It is believed that the word “museum” comes from the Old Greek Μουσεῖον (Mouseion), which denotes a place or temple dedicated to the Muses-the patron divinities of the arts in Greek Mythology and hence a building set apart for study and the arts.
Established in 1887,Silk Museum of Georgia in one of the first museums in the Caucasus region. Present-day building was an important part of the Sericulture station-the main scientific and educational centre in the Caucasus which now ,converted into a museum, houses Herbariums of different mulberry species, healthy and sick mulberry wood cuts, objects depicting the mulberry biology (in dry and wet objects), different implements for mulberry cultivation (knives, axes, tools), samples of sliced leaves, unique cocoon collection, rich and interesting collection of butterflies created at the edge of the XIX-XX centuries as well as the collection of dyes from 16 different countries.
The main building of the Caucasian Silk Station, as well as the entire complex, was designed by the architect of Polish origin, Alexander Szymkiewicz, who then worked in Tbilisi.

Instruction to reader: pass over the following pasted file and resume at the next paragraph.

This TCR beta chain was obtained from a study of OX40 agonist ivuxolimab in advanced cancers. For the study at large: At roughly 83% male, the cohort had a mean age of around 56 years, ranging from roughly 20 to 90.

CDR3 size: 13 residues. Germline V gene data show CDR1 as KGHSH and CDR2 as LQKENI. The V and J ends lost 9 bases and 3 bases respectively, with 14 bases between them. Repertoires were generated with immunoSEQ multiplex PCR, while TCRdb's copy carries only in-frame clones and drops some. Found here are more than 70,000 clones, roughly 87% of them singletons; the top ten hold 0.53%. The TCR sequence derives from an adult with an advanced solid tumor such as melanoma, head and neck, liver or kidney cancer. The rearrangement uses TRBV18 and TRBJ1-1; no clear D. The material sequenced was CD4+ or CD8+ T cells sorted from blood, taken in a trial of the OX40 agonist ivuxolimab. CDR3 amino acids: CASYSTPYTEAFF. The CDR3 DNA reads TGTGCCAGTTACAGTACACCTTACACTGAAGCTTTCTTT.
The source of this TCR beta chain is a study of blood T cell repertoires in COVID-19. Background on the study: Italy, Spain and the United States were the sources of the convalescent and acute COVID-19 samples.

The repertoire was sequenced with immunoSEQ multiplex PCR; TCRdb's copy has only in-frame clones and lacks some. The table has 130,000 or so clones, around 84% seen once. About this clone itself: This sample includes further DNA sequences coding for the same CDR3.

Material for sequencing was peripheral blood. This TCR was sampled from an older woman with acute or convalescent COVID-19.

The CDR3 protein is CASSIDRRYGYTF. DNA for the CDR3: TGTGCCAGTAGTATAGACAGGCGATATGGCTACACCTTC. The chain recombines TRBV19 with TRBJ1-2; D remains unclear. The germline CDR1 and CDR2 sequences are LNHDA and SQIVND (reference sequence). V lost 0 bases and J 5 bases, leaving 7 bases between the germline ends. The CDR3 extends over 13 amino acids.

Standing on a tall stone base, the building is distinguished by plain red brick façades, a large portico attached to the middle projection and a mansard roof covering the central part.
Stylistically, the building represents a fusion of traditions, with its façade and elevations displaying features typical of the so-called Russian style, Classicism, and Gothic and Islamic arts.
Of particular note is the interior adornment which, apart from architectural decoration, includes designed elements, such as a frieze, a cornice, a pilaster and a capital, all of which display silk related features including a mulberry leave, a silkworm, a silkworm cocoon and a pupa.
Remarkable is the furniture made to the designs of Alexander Szymkiewicz, which survives in an authentic shape in the exhibition hall and in the library of the museum.
Visiting Tbilisi? Explore Silk Museum of Georgia with us